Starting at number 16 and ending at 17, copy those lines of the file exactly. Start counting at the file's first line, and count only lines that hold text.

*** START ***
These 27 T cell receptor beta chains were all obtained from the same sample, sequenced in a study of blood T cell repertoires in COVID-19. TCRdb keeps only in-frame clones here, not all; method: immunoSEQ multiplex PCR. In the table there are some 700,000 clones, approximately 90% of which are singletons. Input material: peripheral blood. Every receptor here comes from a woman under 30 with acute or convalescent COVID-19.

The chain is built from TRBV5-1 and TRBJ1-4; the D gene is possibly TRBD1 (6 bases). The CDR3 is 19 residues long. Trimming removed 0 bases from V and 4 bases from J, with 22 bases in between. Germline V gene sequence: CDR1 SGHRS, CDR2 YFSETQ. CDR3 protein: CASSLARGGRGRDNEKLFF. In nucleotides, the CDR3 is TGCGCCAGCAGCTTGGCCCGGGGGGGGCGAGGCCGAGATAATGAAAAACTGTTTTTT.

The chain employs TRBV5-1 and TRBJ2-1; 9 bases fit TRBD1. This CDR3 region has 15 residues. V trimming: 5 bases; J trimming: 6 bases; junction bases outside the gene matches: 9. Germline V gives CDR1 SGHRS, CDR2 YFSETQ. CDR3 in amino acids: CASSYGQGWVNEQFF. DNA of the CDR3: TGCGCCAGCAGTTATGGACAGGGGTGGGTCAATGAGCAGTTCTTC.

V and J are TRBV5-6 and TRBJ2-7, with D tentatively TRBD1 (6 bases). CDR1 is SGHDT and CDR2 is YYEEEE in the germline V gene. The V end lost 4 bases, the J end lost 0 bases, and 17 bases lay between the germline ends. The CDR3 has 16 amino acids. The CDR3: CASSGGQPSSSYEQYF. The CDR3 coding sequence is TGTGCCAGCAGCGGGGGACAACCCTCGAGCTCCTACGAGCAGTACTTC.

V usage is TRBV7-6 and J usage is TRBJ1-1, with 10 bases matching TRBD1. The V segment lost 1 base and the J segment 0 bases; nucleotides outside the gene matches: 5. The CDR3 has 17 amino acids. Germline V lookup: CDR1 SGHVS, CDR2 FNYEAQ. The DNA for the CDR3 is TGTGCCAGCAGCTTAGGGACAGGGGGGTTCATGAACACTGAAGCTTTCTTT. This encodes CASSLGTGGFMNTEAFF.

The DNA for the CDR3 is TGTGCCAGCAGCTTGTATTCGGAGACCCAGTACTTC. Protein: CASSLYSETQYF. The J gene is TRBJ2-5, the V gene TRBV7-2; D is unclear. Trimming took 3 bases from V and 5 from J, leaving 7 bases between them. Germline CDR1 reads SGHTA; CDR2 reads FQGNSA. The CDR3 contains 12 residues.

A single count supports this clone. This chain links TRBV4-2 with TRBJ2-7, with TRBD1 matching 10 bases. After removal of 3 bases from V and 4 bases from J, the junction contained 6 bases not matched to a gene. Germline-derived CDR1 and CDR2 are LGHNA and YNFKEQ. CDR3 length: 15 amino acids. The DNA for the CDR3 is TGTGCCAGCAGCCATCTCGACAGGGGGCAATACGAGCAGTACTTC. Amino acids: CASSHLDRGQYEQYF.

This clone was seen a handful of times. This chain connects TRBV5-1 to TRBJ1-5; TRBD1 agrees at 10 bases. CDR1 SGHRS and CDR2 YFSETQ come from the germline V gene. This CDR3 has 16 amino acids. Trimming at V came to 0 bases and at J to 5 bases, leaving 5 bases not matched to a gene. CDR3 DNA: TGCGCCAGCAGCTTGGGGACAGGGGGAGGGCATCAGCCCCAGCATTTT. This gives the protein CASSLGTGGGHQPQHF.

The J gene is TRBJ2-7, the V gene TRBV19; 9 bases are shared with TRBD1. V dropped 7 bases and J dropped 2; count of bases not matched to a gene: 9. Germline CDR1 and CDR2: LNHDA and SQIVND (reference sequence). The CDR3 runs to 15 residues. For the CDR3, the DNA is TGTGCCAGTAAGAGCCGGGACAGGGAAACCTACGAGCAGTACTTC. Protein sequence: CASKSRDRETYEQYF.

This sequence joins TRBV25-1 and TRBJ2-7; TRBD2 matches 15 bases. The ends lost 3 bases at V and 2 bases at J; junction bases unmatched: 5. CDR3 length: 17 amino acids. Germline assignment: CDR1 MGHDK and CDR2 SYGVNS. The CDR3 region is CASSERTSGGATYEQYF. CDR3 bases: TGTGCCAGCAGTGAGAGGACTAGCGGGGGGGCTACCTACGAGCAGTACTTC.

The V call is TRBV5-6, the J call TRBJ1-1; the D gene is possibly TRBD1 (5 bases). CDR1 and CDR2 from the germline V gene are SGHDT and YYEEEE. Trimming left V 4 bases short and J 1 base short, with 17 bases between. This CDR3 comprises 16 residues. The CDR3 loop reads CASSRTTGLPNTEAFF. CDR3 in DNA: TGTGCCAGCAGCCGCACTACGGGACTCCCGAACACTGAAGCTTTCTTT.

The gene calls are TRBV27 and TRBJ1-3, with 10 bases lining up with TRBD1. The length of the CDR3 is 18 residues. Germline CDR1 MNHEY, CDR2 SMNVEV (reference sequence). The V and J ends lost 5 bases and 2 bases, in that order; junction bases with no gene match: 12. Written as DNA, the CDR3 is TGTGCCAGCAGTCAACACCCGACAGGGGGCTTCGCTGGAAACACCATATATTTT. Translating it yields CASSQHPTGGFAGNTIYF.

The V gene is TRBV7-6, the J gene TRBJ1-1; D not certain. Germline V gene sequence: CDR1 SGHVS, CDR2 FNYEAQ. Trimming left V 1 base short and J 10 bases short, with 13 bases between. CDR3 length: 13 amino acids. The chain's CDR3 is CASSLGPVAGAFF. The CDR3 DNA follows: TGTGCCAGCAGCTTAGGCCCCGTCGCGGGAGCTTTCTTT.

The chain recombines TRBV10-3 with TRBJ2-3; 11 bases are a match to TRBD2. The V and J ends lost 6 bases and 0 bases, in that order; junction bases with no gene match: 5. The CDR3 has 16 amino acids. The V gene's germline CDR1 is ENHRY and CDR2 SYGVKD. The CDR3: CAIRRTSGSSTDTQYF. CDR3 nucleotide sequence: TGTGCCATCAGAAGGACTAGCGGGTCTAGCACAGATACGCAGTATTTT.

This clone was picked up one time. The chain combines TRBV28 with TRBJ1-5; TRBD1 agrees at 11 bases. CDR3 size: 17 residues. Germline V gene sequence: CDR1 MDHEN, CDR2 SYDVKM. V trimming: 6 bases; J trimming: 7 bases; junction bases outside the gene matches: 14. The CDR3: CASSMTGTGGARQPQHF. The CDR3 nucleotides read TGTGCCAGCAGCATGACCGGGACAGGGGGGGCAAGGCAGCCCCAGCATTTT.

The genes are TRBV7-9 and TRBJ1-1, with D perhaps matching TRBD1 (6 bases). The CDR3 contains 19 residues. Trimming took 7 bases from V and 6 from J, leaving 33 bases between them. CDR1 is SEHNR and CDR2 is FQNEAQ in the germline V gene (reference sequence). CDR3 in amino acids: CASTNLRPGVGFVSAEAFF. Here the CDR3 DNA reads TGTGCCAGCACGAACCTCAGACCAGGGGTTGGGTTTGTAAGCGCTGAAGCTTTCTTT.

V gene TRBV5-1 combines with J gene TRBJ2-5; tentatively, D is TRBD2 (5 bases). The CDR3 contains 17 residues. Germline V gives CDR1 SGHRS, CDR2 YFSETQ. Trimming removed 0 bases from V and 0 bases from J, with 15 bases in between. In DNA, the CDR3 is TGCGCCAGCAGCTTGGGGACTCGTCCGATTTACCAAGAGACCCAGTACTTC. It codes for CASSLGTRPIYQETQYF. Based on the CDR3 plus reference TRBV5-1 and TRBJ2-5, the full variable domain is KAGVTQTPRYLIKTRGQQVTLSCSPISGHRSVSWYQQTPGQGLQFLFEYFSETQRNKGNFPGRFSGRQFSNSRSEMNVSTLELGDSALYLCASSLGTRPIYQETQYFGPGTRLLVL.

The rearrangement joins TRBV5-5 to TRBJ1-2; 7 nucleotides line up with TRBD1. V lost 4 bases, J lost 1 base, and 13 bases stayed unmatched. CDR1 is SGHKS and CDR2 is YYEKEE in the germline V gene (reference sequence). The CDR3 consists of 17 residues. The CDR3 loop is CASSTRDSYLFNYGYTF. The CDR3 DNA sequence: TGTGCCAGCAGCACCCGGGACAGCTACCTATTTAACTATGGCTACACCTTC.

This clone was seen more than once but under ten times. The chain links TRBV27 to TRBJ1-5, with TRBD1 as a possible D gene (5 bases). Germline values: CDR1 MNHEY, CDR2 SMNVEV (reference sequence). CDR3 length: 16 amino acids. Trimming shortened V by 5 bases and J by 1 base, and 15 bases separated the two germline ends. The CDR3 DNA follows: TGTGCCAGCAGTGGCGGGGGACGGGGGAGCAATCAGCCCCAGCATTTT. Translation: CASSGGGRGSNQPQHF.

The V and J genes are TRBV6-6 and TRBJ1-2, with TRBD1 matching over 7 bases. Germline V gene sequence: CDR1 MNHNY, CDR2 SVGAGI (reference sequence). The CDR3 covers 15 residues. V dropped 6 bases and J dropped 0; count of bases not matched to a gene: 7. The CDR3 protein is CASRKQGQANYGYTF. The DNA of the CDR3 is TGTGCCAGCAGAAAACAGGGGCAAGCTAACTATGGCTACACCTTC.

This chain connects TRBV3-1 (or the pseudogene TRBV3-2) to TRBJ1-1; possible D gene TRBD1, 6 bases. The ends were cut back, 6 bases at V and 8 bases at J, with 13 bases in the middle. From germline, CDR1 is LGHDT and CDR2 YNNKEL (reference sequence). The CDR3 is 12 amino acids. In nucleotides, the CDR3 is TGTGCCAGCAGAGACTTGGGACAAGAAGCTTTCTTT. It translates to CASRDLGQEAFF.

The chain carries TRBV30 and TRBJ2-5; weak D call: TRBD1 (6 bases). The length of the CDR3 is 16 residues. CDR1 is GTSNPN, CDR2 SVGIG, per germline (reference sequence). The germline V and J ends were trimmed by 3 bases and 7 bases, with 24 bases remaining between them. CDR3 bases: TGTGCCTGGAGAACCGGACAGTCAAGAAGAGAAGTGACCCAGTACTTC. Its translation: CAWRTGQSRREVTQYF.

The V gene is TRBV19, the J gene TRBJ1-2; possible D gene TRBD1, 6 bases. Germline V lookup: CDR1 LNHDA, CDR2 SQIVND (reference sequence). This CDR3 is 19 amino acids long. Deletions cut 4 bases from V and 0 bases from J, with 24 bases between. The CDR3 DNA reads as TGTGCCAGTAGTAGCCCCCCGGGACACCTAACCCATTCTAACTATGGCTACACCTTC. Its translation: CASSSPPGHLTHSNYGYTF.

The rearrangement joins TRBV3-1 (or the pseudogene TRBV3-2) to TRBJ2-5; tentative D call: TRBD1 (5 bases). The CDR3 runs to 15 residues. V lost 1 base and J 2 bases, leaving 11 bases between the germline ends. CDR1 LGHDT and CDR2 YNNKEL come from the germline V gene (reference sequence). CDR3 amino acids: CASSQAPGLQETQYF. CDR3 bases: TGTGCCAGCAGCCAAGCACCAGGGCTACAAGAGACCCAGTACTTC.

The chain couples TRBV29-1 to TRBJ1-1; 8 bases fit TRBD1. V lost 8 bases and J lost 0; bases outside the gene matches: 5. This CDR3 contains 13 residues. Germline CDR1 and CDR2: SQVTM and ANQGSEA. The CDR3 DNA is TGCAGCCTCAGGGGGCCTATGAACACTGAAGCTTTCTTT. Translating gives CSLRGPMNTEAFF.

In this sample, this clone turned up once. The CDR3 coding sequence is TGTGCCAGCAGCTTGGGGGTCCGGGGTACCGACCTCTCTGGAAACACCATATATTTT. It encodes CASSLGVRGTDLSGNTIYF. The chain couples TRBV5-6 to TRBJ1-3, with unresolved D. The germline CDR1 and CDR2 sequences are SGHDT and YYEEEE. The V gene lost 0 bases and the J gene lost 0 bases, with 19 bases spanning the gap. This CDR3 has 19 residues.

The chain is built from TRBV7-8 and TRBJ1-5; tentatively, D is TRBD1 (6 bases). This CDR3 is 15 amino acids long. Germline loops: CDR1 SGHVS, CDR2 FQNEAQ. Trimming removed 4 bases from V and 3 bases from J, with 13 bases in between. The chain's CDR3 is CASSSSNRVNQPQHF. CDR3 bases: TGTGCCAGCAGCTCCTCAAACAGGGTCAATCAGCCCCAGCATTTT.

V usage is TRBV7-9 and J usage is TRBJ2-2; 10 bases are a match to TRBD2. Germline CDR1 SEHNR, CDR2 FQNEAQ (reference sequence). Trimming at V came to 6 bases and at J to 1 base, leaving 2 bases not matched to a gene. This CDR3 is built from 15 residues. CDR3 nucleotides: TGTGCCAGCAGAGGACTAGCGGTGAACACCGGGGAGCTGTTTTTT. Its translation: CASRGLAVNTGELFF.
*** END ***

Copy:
The genes are TRBV7-9 and TRBJ1-1, with D perhaps matching TRBD1 (6 bases). The CDR3 contains 19 residues. Trimming took 7 bases from V and 6 from J, leaving 33 bases between them. CDR1 is SEHNR and CDR2 is FQNEAQ in the germline V gene (reference sequence). CDR3 in amino acids: CASTNLRPGVGFVSAEAFF. Here the CDR3 DNA reads TGTGCCAGCACGAACCTCAGACCAGGGGTTGGGTTTGTAAGCGCTGAAGCTTTCTTT.

V gene TRBV5-1 combines with J gene TRBJ2-5; tentatively, D is TRBD2 (5 bases). The CDR3 contains 17 residues. Germline V gives CDR1 SGHRS, CDR2 YFSETQ. Trimming removed 0 bases from V and 0 bases from J, with 15 bases in between. In DNA, the CDR3 is TGCGCCAGCAGCTTGGGGACTCGTCCGATTTACCAAGAGACCCAGTACTTC. It codes for CASSLGTRPIYQETQYF. Based on the CDR3 plus reference TRBV5-1 and TRBJ2-5, the full variable domain is KAGVTQTPRYLIKTRGQQVTLSCSPISGHRSVSWYQQTPGQGLQFLFEYFSETQRNKGNFPGRFSGRQFSNSRSEMNVSTLELGDSALYLCASSLGTRPIYQETQYFGPGTRLLVL.